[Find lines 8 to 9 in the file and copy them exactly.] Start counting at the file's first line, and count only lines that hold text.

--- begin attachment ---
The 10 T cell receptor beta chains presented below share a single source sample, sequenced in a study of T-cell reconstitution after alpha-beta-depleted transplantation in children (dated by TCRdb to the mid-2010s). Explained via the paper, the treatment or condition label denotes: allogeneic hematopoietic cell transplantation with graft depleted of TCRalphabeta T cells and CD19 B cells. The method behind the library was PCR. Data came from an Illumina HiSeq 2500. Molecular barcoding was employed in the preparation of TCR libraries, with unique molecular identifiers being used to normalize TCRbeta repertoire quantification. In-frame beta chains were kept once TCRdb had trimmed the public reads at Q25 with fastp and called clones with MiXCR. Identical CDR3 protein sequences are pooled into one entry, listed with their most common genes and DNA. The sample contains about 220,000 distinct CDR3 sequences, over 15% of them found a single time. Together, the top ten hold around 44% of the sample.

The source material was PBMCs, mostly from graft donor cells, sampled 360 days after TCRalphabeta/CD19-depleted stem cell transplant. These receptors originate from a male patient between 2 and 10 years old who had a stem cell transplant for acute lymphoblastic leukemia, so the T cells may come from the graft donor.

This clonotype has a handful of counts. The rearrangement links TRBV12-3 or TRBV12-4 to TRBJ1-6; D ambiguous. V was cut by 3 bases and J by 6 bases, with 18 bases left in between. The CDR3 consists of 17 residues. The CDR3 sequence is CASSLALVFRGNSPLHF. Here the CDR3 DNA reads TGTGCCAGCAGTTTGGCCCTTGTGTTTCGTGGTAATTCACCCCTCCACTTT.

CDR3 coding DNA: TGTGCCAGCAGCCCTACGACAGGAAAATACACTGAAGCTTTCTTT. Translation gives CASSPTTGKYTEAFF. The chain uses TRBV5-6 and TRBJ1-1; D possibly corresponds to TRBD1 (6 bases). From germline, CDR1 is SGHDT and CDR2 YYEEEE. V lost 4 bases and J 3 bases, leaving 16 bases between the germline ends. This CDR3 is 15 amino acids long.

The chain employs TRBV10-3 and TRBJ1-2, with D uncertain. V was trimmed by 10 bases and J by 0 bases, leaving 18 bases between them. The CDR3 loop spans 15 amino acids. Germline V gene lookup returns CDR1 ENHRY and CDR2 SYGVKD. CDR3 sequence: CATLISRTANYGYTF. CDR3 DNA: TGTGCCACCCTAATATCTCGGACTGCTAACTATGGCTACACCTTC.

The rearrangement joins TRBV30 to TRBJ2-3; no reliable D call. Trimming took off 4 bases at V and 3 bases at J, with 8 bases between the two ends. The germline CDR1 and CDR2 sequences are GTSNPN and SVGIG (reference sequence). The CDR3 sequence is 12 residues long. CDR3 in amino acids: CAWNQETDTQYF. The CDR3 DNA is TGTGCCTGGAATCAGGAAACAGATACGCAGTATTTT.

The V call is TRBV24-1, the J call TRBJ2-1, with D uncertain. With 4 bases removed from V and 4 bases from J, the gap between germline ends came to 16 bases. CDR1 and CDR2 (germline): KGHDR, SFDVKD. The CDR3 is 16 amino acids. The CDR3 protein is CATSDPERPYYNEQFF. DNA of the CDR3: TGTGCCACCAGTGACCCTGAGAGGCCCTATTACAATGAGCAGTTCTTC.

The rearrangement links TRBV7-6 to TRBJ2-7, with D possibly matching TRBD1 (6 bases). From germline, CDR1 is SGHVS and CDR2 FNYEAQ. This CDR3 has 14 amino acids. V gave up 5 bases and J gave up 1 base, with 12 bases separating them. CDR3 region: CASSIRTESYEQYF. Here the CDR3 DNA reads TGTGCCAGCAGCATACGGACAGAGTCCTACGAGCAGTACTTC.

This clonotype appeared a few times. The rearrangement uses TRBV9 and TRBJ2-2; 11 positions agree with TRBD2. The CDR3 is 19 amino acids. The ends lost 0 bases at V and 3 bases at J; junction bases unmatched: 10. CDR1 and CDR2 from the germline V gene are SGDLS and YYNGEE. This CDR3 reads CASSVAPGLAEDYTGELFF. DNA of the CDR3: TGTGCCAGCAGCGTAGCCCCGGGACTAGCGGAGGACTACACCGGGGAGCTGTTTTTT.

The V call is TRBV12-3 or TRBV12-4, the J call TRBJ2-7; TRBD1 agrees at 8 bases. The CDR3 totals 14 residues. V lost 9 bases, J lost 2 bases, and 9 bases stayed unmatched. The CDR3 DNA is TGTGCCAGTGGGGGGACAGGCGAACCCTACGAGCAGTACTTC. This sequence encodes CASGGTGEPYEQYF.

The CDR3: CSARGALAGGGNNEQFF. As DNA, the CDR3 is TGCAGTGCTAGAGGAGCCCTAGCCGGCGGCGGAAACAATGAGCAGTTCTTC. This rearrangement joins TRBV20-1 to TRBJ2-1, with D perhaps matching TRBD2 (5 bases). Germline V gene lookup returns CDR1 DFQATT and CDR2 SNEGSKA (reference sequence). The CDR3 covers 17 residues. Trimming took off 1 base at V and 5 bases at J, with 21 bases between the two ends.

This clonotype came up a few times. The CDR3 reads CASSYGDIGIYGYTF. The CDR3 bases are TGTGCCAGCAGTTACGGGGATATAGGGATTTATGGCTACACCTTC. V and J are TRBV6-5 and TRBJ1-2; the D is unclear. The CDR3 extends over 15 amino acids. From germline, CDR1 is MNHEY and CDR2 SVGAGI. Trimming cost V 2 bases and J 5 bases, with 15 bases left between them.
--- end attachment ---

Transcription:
The rearrangement links TRBV7-6 to TRBJ2-7, with D possibly matching TRBD1 (6 bases). From germline, CDR1 is SGHVS and CDR2 FNYEAQ. This CDR3 has 14 amino acids. V gave up 5 bases and J gave up 1 base, with 12 bases separating them. CDR3 region: CASSIRTESYEQYF. Here the CDR3 DNA reads TGTGCCAGCAGCATACGGACAGAGTCCTACGAGCAGTACTTC.

This clonotype appeared a few times. The rearrangement uses TRBV9 and TRBJ2-2; 11 positions agree with TRBD2. The CDR3 is 19 amino acids. The ends lost 0 bases at V and 3 bases at J; junction bases unmatched: 10. CDR1 and CDR2 from the germline V gene are SGDLS and YYNGEE. This CDR3 reads CASSVAPGLAEDYTGELFF. DNA of the CDR3: TGTGCCAGCAGCGTAGCCCCGGGACTAGCGGAGGACTACACCGGGGAGCTGTTTTTT.